Risk Assessment

How likely is it that your company’s operations in Ecuador or Bolivia could be the target of a presidential decree that would see the national government expropriate your assets without compensation and hand them over to a workers’ co-operative?

Is that report from a local NGO true that the local indigenous communities near to your mining concessions in Peru or Chile are angry about potential environmental damage resulting from your project and are planning violent protests against your installations and local personnel?

To what degree are those engineers and geologists you’ve despatched to Colombia or Mexico to survey some oil exploration blocks at risk of being kidnapped by an outlawed organisation linked to drugs traffickers or by an insurgent group?

Political upheaval, social protest, criminality, and threats to personal security are recurring or endemic phenomena in many regions of Latin America, both in urban centres and in rural areas.

Seemingly benign or even investor-friendly operating environments can turn suddenly hostile—when you least expect, and for reasons you didn’t foresee.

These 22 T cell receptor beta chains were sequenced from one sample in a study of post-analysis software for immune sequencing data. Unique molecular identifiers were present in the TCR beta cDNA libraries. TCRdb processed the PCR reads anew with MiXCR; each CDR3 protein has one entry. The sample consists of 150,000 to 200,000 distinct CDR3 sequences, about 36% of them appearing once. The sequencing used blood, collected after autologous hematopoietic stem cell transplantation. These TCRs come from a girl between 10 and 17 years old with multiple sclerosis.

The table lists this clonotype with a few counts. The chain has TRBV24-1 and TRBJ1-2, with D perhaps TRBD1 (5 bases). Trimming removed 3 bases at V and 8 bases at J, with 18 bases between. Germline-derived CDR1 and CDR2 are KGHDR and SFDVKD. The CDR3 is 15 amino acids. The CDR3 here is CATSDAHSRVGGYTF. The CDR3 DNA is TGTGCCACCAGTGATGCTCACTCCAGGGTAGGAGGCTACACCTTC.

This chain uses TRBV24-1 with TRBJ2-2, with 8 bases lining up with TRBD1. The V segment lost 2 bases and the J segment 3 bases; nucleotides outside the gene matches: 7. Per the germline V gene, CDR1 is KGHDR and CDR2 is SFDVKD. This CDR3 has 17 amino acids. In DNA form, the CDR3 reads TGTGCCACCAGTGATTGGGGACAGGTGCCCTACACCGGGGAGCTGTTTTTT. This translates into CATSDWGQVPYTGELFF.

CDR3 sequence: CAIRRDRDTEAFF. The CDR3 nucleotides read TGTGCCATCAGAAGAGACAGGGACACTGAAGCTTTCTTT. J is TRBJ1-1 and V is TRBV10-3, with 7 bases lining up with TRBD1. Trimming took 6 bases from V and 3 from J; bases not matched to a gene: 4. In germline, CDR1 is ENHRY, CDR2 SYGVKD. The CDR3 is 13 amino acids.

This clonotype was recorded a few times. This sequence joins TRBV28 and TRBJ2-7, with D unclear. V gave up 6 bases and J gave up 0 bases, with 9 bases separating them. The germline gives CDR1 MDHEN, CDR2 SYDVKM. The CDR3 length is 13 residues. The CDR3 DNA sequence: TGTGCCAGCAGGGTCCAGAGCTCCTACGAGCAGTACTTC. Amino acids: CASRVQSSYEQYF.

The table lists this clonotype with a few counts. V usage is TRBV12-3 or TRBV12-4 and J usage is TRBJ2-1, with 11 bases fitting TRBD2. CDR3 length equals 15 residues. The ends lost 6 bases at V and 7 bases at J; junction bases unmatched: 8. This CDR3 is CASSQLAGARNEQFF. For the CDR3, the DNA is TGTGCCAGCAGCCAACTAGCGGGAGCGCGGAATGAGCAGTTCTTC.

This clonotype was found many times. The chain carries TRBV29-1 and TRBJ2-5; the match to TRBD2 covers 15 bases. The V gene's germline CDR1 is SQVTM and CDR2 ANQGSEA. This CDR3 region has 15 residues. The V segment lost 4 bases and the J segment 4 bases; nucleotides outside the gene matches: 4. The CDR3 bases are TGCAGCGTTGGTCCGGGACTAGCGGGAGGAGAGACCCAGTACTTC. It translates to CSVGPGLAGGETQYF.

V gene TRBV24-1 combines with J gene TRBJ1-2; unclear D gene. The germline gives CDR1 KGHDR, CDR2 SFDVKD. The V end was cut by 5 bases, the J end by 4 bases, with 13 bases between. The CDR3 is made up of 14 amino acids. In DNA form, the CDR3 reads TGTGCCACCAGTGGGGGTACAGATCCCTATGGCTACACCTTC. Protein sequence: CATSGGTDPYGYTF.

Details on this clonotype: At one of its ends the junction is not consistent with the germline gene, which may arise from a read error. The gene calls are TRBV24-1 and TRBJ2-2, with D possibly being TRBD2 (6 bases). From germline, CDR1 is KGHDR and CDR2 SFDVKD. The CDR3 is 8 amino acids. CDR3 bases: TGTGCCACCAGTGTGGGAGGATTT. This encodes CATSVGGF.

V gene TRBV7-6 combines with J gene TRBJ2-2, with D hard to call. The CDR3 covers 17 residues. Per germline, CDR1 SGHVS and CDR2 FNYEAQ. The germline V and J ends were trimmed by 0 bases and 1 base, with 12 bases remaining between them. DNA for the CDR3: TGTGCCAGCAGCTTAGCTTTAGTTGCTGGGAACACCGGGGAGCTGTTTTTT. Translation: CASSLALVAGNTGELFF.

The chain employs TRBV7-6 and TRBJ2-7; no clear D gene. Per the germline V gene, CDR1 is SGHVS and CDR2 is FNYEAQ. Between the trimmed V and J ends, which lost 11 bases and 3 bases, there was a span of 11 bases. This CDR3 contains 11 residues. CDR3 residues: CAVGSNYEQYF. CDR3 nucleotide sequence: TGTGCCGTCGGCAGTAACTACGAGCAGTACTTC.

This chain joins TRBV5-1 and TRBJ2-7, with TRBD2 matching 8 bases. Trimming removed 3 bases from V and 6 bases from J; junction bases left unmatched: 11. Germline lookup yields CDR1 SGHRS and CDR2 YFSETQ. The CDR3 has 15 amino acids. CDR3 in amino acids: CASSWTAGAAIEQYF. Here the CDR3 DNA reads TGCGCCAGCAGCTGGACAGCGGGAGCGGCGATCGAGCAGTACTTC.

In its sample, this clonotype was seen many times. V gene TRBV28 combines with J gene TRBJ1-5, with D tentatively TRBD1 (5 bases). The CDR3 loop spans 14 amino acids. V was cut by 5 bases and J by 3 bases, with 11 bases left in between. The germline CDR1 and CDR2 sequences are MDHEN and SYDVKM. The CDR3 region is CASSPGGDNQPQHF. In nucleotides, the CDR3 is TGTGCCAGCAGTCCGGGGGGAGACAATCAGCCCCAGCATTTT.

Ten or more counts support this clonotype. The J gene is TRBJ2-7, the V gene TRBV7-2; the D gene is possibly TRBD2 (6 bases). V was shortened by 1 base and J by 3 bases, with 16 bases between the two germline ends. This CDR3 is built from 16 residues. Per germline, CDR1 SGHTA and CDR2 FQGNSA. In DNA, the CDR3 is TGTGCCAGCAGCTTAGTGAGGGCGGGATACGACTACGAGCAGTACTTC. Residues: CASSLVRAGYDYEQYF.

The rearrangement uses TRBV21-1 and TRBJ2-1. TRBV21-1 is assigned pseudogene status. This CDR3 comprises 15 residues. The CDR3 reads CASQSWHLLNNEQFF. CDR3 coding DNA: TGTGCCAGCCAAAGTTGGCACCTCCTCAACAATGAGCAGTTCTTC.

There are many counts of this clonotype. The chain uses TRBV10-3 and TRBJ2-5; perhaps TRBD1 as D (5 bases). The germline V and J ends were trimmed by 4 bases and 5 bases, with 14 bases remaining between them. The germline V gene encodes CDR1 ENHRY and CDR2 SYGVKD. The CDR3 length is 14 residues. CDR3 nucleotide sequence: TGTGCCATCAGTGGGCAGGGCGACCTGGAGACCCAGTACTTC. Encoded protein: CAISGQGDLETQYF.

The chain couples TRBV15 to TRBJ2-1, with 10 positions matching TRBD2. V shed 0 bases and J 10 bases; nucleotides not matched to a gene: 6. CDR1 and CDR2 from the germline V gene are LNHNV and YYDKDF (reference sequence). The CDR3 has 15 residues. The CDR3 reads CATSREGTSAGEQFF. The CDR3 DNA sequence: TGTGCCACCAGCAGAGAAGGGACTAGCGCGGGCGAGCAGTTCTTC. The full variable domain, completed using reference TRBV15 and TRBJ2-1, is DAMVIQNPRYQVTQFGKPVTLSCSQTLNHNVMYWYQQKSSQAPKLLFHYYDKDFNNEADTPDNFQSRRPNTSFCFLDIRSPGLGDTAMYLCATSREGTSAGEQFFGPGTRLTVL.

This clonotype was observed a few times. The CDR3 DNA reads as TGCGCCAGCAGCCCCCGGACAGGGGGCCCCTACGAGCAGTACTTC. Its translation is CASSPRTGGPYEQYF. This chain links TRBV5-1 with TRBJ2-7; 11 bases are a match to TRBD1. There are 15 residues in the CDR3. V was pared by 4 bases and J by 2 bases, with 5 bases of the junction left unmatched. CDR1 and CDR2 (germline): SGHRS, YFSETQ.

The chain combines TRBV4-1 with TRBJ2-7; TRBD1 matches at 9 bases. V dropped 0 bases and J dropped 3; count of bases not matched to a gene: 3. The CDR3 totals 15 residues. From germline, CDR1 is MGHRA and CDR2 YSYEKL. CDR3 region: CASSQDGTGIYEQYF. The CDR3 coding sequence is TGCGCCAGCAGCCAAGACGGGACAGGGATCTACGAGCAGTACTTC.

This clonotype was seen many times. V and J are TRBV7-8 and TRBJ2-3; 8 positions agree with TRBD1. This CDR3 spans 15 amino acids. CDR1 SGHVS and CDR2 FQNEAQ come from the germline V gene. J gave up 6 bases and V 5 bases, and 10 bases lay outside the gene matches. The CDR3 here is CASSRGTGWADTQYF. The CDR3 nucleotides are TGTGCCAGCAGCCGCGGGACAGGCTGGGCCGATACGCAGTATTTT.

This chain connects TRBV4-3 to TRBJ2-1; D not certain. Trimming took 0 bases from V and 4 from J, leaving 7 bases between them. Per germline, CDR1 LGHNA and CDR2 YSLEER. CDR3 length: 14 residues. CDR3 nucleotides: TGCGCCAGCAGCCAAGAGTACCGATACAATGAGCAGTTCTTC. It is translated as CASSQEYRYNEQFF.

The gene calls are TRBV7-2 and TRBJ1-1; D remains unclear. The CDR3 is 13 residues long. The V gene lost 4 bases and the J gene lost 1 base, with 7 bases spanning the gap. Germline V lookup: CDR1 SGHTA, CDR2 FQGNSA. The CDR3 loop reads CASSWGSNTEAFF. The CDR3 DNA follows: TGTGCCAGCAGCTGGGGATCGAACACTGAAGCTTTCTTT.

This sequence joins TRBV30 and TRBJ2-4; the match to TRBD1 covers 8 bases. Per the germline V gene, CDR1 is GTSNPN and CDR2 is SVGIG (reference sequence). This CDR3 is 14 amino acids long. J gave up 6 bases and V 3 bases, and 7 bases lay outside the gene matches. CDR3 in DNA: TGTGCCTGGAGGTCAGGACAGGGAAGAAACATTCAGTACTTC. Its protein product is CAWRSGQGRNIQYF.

Political upheaval, social protest, criminality, and threats to physical insecurity are recurring or endemic phenomena in many regions of Latin America, both in urban centres and in rural areas. (Photo © Alamy)

Understand a range of operating risks

Multinationals who envision setting up operations long-term in Latin America need to understand and hedge against the risks that can surface due to a range of factors, such as political volatility, unfulfilled social expectations, and demands on finite natural resources.

In contrast, security managers at companies planning to deploy executives on only short-term visits into the region should be aware that staff may be exposed to a very different set of hazards and threats to personal security than those they are accustomed to back home.

We have tailored scores of incisive risk assessments by leveraging our unique network of intelligence assets, sources and experts, all of whom are equipped with an unparalleled understanding of key business sectors, customs and geographic regions—and in some cases endowed with indigenous languages.